Google’s Chrome Web Browser doesn’t like laptops.
Rather than do a whose best we thought we would look at at anything that gets missed in the usual tests. First one up is Google Chrome.
Google Chrome, a laptop and Microsoft Windows is potentially a very bad combination. It will reduce your battery life, and slow down your computer.
Chrome eats through your battery quicker than other internet browsers. The problem is down to something called the “system clock tick rate”. This is something that you wont hear about because its something that Windows uses internally. As soon as Chrome is opened it sets the rate to 1.000ms. The Windows default is 15.625ms. The numbers dont matter but what is happening does.
In any OS like Windows, events are often set to run at intervals. To save power, the processor sleeps when nothing needs attention, and wakes at predefined intervals. This interval is what Chrome adjusts in Windows, so reducing it to 1.000ms means that the system is waking far more often than at 15.625ms. In fact, at 1.000ms the processor is waking 1000 times per second. The default, of 15.625ms means the processor wakes just 64 times per second to check on events that need attention.
Microsoft itself says that tick rates of 1.000ms might increase power consumption by “as much as 25 per cent”. It’s also a problem because, by its very nature, the system tick rate is global, meaning that one application is able to spoil everything, and because regular users don’t care about tick rates, most of us would never know this was a problem.
So, what about other browsers? Well, when you open the most recent version of Internet Explorer, the rate stays at 15.625ms until the browser needs to do something where the rate must increase. If you go to YouTube, say, and play a video IE will increase the rate to 1.00ms. When you shut that tab, and carry on with normal browsing, it will return to 15.625ms. In Chrome though, it is increasing the rate as soon as the browser is opened, and it keeps it high until you shut the browser completely.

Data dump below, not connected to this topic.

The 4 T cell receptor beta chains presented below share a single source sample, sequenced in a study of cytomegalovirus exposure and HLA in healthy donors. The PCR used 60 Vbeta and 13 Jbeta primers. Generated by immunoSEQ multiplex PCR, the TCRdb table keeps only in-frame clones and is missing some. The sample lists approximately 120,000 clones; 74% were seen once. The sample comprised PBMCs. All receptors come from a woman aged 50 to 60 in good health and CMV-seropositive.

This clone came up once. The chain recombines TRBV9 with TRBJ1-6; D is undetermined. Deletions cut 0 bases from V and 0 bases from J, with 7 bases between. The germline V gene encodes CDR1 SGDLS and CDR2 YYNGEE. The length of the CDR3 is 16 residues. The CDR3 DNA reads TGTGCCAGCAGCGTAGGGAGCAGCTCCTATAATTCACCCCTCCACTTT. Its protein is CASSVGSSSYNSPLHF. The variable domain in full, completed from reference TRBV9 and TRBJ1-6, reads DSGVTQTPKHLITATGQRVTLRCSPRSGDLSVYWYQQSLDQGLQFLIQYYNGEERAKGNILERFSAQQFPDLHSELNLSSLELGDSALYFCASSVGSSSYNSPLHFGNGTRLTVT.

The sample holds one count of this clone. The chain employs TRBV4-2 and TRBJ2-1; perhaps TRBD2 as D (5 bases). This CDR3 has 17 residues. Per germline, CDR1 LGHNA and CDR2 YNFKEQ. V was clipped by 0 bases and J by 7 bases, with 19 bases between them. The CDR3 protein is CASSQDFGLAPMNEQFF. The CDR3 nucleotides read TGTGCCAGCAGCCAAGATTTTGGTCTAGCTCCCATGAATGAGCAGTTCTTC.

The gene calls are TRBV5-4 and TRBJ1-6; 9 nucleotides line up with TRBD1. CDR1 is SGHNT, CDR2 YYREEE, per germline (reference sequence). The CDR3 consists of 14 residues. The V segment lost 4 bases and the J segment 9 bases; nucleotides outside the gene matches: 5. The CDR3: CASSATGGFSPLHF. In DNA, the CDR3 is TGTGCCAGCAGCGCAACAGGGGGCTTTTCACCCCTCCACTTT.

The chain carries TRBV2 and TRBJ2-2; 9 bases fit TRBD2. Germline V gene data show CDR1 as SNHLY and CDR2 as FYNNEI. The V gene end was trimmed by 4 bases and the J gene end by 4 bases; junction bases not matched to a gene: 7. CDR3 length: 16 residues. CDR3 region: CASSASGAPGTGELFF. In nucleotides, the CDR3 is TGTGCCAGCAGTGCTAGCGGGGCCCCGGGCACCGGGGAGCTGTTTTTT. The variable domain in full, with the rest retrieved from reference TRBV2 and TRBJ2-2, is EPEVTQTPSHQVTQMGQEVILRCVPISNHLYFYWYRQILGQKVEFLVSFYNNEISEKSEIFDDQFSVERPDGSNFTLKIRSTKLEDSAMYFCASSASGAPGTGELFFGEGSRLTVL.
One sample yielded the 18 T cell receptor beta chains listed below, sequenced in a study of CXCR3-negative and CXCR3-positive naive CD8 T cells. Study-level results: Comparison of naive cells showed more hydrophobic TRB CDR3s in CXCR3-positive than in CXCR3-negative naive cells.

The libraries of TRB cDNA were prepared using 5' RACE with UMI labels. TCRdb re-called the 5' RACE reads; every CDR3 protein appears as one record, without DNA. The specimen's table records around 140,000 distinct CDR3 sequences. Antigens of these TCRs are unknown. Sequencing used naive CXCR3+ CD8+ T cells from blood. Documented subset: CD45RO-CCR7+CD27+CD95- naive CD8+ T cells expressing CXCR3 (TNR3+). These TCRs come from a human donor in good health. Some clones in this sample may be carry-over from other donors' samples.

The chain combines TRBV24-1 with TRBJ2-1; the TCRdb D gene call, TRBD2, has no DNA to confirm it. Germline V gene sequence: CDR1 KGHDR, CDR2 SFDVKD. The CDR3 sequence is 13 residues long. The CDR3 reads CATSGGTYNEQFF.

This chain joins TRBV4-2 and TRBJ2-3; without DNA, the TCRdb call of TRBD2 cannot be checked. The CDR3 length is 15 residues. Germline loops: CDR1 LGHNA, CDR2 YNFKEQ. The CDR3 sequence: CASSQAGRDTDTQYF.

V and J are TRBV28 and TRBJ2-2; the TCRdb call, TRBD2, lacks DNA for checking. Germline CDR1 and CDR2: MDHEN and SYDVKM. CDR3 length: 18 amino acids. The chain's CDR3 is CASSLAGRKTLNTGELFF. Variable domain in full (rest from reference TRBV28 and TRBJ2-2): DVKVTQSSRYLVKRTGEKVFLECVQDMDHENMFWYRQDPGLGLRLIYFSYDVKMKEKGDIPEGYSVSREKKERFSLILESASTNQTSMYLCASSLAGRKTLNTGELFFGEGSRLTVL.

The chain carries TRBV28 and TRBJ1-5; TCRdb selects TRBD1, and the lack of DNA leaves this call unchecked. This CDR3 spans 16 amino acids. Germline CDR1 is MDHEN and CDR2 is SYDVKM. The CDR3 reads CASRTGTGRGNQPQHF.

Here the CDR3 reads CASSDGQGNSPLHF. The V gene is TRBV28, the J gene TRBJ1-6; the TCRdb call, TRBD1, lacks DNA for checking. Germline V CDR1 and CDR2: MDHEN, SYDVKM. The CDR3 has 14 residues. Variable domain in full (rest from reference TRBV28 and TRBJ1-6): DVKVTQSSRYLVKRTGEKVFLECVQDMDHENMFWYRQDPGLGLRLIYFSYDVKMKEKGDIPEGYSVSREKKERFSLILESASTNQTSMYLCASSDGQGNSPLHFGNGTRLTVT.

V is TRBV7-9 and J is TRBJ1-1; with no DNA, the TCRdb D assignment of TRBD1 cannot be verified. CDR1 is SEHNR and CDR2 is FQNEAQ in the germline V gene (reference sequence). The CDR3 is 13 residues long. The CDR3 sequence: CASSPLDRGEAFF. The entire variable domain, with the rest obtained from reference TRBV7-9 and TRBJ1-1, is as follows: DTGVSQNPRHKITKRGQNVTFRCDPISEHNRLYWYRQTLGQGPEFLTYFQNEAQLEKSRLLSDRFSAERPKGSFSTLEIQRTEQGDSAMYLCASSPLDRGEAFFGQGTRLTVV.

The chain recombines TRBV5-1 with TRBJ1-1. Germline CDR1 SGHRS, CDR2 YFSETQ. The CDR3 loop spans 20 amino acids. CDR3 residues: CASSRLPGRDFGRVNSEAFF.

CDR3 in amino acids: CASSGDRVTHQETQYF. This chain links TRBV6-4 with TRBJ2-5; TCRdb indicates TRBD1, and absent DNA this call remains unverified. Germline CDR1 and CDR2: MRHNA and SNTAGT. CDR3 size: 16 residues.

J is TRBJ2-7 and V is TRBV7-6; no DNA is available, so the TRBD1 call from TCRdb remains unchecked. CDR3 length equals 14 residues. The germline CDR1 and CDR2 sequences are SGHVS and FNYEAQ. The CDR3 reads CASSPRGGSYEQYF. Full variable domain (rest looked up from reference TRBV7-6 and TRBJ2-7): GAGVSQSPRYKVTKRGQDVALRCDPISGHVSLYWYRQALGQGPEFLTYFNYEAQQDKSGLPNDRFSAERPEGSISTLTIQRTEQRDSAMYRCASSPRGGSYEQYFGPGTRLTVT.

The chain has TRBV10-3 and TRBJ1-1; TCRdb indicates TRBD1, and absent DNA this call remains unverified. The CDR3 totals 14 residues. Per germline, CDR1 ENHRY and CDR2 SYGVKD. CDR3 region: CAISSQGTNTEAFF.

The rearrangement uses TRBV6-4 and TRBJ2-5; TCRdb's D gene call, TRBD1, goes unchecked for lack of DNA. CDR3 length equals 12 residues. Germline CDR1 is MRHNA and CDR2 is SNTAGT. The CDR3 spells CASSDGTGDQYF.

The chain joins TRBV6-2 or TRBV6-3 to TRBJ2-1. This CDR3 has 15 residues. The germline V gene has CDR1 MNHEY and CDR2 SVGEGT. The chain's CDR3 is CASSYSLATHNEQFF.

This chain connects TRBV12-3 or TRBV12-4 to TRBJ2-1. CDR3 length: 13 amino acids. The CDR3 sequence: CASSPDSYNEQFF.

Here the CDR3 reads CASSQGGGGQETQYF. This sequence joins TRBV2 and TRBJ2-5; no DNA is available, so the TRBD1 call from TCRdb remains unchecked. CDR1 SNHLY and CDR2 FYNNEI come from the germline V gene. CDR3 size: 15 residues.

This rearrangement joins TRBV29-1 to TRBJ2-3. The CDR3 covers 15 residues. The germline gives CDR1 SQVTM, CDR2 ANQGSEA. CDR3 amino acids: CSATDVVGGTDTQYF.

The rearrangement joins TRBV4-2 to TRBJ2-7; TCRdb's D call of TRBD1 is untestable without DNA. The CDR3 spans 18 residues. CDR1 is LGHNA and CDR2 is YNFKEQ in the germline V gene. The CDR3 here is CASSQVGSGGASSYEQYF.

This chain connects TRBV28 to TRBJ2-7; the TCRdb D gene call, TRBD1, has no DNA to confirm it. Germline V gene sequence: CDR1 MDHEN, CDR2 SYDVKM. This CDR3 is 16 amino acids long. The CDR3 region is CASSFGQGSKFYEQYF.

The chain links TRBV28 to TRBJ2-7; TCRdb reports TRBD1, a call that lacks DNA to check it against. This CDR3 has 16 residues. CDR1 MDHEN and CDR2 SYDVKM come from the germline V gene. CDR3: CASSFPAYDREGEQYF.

Many people never shut a browser. It’s usually left open for very good reasons for example Gmail, Google Drive and just leave it open on a news page to return to later. So if uyou use Chrome then the browser is eating more than it needs to of battery power.
So apart from needing to re-charge your battery whats the problem? Well sasimply every battery has a limited number of re-charges before it needs to be replaced. An average battery lasts 2 years, now according to this it means you will be lucky to have a battery last just over a year.
If you couple in that Google has the highest security vulnerabilities, is know to crash on a regular basis, and is harder to unload because it spawns more processes, then you will have less than the ideal browser, it is fast but now you know why.
IUt’s worth pointing out that Macs and Linux machines don’t have this problem, because they use something called “tickless timers”. Microsoft might address this problem in the future, but it’s unlikely to be in a rush when other developers seem able to work around the problem.
So, what can be done? Well, not much. This bug was known a long, long time ago, and it’s been raised with Google via its Chromium bug tracker for a long time. It has, for the most part, been ignored. The first report was in 2010. If Google doesn’t take the problem seriously, then the bug will remain, and Windows laptops running Chrome will drain the battery faster than the same machine running Internet Explorer or Firefox.